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Flood Waters Starting To Recede In Prince William County

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Nokesville farmer Donald Katzenberger surveys storm damage after heavy rains caused significant flooding in Prince William County this week. 
 
Armando Trull
  Nokesville farmer Donald Katzenberger surveys storm damage after heavy rains caused significant flooding in Prince William County this week.   

Due to strong storms overnight, a flood warning remained in place this morning for small streams and creeks in Virginia's Prince William County.

At this point, officials do not believe there will be an overflow of the Lake Jackson Dam in Manassas, after two homes near the dam had to be evacuated as a precaution yesterday. 

There is still plenty of standing water around the county, especially in Manassas and Manassas Park, and authorities have been closing and reopening roads because of that. 

Emergency services personnel are warning anyone who sees areas that may be flooded not to drive through them, because even a small amount of water could be enough to sweep a car away. In addition, it's difficult to know  what's underneath the standing water; sink holes began appearing on some area roads yesterday, and could trap vehicles and passengers. 

At the Lake Jackson Dam, water from the lake rushing over rapidly from the lake into the Occoquan River on the other side; where the river banks used to be is now just massive amounts of water, almost as high as the leaves on the trees.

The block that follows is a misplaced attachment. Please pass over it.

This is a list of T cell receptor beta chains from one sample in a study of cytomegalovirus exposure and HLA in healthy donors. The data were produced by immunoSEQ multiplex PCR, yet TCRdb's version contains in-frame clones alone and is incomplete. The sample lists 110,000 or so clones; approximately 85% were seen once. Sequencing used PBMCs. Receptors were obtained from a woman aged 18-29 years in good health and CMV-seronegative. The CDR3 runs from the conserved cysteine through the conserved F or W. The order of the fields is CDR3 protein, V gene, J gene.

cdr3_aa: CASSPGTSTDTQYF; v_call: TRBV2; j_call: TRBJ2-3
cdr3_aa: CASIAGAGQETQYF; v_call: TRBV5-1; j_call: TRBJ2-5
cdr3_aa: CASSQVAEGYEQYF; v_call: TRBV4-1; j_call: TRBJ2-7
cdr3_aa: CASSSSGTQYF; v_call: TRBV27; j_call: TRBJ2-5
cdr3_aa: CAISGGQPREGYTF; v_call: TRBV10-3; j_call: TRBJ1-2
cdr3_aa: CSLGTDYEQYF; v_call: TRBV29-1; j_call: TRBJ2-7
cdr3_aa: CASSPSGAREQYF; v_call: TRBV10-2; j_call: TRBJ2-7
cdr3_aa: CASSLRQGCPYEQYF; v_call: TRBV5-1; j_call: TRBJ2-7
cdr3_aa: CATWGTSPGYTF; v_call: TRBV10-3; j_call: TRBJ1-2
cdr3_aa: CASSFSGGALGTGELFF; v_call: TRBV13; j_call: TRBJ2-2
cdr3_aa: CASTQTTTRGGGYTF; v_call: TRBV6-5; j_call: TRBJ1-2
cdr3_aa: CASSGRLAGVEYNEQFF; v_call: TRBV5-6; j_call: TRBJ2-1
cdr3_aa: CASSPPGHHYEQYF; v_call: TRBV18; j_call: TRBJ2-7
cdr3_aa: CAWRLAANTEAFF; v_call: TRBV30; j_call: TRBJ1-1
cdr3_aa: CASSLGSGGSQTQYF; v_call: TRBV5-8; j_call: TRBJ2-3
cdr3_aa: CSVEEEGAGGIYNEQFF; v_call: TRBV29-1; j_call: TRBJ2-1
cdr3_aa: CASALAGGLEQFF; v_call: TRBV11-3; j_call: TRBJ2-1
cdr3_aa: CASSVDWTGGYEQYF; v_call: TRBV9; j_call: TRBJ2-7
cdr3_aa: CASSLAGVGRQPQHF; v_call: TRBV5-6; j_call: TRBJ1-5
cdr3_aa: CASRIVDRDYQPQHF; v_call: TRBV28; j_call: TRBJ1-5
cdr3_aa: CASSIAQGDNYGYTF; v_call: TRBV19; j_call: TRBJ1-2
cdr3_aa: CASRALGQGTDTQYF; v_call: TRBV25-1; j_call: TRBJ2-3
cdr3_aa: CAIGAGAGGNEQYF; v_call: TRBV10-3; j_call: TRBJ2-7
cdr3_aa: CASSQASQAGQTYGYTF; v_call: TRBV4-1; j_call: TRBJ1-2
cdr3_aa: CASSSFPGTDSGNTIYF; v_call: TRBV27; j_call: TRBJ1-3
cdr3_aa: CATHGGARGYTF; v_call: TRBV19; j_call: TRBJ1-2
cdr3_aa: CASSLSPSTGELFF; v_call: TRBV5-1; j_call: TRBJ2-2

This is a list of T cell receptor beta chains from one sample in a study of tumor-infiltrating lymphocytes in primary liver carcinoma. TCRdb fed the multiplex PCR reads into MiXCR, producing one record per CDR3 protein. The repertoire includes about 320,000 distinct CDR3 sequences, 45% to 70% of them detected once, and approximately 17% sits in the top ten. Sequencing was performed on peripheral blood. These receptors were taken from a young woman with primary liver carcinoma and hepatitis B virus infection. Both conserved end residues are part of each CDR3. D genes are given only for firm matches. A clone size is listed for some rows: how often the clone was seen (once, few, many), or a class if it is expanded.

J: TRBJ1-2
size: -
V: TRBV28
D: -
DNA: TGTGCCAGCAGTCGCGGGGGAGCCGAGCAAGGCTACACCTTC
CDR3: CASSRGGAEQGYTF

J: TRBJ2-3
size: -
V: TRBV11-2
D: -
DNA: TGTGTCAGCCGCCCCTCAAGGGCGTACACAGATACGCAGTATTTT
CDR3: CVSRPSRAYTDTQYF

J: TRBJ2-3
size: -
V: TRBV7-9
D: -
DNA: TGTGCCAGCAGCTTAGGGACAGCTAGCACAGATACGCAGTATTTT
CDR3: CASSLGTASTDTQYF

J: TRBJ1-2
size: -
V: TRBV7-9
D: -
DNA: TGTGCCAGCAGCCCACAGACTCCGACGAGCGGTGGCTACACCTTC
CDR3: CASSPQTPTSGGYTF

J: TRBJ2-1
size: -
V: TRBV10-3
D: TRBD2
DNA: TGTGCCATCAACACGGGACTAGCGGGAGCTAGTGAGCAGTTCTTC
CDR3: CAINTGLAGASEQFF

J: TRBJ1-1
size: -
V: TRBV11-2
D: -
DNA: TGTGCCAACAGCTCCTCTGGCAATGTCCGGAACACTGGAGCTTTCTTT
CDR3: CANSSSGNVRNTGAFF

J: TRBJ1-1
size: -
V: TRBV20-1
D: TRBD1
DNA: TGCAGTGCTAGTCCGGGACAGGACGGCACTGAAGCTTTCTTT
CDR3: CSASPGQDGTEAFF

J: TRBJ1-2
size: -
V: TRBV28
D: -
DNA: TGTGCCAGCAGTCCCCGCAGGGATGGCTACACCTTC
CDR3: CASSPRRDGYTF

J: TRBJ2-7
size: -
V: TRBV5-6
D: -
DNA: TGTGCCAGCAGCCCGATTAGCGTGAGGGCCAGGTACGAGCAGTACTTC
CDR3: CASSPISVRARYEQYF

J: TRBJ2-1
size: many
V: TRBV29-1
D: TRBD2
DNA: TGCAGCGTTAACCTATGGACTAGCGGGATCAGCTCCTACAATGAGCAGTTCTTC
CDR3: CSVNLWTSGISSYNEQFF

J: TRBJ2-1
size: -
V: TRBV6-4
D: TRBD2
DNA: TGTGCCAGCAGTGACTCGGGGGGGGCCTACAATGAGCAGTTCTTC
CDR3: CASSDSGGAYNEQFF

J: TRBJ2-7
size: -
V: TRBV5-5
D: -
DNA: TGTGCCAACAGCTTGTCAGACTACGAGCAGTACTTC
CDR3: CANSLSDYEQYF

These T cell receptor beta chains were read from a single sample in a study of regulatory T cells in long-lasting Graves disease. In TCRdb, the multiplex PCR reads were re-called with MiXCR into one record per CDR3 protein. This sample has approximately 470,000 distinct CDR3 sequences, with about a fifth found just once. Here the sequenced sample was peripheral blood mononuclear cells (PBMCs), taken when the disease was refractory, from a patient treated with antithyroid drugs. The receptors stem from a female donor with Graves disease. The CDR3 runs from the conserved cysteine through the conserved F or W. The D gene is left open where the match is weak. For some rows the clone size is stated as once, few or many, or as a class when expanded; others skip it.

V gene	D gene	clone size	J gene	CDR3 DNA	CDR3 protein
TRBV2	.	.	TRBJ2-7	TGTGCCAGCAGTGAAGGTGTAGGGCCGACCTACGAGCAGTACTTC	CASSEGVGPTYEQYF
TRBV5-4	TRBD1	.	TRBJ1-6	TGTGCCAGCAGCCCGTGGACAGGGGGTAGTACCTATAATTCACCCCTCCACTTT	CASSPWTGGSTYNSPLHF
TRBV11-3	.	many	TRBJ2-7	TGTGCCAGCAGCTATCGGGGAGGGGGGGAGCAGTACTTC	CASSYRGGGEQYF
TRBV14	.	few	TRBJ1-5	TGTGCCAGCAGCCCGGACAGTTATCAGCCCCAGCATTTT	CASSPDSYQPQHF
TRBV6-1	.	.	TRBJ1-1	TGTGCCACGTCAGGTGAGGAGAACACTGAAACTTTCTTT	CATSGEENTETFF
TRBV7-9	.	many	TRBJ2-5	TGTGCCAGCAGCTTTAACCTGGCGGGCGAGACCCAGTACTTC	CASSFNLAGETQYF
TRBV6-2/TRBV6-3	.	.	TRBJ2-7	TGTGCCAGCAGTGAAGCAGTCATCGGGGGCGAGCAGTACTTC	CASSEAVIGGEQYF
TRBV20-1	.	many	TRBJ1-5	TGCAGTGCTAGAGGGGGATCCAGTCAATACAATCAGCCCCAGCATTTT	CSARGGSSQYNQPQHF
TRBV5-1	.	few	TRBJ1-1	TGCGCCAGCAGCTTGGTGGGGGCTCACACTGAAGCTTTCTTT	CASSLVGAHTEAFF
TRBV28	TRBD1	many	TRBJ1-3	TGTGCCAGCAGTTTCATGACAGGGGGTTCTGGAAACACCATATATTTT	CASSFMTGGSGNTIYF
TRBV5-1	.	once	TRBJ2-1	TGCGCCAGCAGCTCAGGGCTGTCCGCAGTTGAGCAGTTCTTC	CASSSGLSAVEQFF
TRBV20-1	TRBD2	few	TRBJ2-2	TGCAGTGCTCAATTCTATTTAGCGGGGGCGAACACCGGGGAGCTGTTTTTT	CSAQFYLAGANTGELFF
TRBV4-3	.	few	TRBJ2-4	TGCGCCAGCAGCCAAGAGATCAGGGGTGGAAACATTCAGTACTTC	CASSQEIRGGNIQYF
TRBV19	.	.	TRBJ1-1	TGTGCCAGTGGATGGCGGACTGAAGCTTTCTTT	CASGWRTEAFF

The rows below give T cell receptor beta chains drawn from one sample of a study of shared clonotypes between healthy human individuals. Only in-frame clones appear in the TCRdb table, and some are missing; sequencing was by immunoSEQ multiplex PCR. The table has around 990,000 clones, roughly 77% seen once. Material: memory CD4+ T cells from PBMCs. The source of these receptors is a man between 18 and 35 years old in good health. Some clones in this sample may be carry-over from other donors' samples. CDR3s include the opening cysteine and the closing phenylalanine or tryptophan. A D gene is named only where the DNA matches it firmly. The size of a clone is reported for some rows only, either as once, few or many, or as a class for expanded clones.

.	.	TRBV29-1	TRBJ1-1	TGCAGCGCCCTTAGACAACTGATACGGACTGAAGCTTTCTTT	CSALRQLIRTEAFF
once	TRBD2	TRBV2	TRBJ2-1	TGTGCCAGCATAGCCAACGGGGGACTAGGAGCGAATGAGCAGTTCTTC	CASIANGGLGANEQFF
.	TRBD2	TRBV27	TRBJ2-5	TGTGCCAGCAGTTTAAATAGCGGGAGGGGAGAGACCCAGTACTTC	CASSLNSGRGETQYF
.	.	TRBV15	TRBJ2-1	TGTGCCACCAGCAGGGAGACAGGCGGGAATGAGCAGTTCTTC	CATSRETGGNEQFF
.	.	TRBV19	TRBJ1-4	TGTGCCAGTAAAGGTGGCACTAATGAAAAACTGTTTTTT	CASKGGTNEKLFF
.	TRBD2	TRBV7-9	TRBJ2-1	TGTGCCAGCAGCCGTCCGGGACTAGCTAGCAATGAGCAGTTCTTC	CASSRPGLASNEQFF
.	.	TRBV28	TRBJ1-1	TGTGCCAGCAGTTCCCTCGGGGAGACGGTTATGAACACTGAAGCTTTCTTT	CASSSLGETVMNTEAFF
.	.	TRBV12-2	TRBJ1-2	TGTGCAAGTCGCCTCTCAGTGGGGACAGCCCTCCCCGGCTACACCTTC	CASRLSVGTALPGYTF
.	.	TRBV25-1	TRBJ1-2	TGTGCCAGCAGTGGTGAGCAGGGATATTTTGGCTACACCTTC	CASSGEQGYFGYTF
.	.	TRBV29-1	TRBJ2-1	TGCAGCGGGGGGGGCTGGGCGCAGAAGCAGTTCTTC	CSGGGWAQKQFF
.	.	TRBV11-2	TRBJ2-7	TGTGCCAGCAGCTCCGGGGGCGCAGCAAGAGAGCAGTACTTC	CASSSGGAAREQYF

At this point, authorities are not concerned that the dam will overflow, but they are keeping an eye on the weather and hoping that the rains this afternoon and evening will not create a flooding problem.  

But Prince William is slowly drying out, and resident and local officials alike are beginning to clean up. Nokesville, which is farm country in Prince William County, was one of the hardest hit areas by yesterday's flooding. Several roads and small bridges buckled due to the heavy rains. 

 

Large amounts of debris moving in the flood waters also caused problem for local farms, says Donald Katzenberger, who was out mending his back fence until after nightfall last night. 

"The debris accumulates, and it washes down into the creek, the water pushes it, and it gets bigger and bigger, and before long it's like a big bulldozer," Katzenberger says. 

He also lives near one of the bridges affected by the flood, which now is narrowed by a huge sinkhole exposing the concrete moorings underneath. Pieces of metal guardrail and pavement are littered around the edges of the bridge. 

"VDOT is going to have to come in here and take all this out and put in all new culverts and build a new bridge," Katzenberger says. "It's probably going to cost them thousands of thousands of dollars, and of course, like everyone else, we're all broke." 

Transportation officials in Prince William County, and jurisdictions such as Manassas have a handful of roads that have been buckled by the flood waters and they will try to make those repairs over the coming days. 

 

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